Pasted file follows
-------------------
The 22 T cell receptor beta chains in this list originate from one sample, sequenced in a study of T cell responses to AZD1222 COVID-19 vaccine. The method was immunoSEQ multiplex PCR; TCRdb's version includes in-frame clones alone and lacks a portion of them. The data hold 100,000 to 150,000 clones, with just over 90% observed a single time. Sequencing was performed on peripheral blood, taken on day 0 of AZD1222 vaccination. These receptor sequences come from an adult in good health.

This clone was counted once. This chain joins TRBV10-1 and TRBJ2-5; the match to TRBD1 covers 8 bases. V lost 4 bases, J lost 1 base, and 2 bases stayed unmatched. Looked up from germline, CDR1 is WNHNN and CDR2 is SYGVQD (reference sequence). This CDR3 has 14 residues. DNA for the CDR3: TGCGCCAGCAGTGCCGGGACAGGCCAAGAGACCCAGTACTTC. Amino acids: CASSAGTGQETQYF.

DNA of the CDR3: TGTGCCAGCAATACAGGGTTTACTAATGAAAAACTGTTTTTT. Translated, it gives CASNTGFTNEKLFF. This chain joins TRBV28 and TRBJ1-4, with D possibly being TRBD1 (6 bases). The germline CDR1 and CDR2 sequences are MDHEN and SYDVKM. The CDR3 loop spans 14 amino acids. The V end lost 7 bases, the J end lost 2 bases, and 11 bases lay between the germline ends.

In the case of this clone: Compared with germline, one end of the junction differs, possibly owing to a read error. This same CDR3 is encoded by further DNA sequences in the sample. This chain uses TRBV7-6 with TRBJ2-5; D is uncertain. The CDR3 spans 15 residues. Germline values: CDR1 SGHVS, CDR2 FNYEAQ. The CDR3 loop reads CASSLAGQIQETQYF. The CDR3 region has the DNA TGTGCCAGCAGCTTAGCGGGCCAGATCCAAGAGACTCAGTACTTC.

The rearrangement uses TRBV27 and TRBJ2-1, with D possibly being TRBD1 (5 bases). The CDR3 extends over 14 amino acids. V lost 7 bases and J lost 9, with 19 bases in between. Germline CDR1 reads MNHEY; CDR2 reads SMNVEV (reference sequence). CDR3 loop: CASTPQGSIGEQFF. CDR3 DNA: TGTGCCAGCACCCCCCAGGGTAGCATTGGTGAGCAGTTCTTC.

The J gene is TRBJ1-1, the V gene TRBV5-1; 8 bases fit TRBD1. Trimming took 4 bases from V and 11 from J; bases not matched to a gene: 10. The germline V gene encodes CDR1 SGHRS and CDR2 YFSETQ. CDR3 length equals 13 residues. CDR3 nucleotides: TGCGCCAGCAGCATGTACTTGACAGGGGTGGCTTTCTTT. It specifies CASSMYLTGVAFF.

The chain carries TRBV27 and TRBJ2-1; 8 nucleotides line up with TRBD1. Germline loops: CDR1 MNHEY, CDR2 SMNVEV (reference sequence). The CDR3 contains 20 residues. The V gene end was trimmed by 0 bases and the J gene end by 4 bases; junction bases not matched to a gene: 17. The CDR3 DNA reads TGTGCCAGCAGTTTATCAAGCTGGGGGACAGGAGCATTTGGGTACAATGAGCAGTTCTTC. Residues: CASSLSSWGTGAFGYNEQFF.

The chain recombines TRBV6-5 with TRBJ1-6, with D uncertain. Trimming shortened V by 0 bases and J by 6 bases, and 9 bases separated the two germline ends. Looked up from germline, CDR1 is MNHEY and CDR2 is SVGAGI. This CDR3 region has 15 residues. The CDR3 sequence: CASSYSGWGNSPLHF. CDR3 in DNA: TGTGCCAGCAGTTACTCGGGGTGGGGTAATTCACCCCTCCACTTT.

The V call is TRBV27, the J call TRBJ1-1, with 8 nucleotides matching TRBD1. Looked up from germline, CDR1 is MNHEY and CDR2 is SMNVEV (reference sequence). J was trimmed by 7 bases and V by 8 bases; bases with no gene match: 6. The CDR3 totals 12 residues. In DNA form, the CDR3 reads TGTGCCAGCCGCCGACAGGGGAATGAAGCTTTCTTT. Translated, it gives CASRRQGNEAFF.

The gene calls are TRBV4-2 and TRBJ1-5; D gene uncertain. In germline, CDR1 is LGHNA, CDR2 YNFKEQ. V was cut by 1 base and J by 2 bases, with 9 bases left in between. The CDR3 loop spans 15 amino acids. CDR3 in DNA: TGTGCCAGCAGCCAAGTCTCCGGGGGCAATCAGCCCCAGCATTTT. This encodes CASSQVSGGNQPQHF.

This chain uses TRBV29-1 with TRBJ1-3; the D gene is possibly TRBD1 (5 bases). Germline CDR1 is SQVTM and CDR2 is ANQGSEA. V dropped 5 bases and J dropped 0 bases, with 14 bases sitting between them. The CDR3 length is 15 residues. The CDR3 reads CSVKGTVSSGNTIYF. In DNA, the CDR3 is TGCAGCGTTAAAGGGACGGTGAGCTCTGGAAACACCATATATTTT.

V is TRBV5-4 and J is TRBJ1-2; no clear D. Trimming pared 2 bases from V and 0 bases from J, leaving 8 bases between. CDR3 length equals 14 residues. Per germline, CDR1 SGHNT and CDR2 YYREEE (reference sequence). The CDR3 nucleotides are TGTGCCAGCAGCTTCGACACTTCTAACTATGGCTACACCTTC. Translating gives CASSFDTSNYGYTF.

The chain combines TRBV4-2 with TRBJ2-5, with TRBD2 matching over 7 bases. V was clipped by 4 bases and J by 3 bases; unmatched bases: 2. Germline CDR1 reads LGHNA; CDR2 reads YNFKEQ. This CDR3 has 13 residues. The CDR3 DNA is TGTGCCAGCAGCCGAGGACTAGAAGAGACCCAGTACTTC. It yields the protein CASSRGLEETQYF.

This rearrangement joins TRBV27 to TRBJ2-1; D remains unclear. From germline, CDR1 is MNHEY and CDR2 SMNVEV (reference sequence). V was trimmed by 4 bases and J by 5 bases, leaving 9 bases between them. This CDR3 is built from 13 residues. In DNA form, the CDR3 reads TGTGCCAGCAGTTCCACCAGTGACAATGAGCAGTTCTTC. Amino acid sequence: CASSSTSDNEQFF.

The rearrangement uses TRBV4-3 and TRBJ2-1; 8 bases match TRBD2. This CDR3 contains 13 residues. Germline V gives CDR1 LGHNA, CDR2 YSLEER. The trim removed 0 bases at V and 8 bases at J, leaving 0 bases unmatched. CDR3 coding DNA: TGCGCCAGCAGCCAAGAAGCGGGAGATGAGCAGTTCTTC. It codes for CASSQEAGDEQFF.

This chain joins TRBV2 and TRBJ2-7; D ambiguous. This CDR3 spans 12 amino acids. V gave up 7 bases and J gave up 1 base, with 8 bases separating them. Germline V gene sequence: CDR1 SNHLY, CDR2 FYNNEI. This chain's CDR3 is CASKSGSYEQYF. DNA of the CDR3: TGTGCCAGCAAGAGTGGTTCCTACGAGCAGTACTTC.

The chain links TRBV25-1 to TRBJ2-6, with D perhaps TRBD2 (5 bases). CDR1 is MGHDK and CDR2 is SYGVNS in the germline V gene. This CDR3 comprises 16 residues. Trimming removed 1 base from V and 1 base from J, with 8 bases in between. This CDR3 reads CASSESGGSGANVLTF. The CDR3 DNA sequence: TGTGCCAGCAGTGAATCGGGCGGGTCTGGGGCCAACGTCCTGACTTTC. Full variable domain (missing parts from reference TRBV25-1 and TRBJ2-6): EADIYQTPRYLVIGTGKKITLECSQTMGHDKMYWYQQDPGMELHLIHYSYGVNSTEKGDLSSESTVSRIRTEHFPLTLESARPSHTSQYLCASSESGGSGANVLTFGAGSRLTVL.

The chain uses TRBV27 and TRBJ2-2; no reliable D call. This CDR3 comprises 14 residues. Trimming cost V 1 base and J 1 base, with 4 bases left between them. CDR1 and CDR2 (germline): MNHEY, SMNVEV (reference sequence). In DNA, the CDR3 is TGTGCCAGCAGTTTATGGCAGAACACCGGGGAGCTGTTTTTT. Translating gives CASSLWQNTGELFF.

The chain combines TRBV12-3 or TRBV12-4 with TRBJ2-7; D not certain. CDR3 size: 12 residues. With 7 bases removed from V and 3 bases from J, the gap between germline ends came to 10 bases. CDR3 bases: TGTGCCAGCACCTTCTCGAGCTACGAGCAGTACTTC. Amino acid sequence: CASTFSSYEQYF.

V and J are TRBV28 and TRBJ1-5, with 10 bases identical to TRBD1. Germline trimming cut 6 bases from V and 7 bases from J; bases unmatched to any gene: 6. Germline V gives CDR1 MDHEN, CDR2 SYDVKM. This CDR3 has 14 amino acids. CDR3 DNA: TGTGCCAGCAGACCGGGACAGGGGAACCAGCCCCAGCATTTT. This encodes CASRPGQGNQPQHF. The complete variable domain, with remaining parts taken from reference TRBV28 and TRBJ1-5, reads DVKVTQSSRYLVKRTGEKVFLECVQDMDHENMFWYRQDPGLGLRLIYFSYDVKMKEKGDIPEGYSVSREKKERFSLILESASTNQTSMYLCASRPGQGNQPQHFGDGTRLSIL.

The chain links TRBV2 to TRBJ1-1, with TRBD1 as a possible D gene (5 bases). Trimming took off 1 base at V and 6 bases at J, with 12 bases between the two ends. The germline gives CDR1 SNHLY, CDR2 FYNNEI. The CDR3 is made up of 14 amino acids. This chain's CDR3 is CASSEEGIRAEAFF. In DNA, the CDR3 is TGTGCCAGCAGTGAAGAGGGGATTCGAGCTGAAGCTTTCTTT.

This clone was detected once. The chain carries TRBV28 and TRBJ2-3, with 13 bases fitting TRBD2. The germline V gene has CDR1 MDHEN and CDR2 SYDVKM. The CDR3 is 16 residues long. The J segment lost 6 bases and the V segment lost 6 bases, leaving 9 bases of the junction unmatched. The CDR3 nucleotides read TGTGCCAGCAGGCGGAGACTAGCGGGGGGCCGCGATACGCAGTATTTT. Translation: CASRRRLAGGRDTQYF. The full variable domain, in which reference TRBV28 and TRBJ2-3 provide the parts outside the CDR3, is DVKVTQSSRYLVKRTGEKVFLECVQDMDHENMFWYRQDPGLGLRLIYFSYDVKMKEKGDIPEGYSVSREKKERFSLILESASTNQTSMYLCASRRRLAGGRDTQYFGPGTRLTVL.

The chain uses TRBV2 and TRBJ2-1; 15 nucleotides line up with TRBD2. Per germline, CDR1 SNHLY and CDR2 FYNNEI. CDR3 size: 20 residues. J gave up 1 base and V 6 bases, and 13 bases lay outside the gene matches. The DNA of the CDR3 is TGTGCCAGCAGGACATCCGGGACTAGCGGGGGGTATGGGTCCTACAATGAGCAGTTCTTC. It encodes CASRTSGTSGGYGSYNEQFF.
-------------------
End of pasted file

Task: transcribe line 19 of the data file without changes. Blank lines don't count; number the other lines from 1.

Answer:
The chain combines TRBV12-3 or TRBV12-4 with TRBJ2-7; D not certain. CDR3 size: 12 residues. With 7 bases removed from V and 3 bases from J, the gap between germline ends came to 10 bases. CDR3 bases: TGTGCCAGCACCTTCTCGAGCTACGAGCAGTACTTC. Amino acid sequence: CASTFSSYEQYF.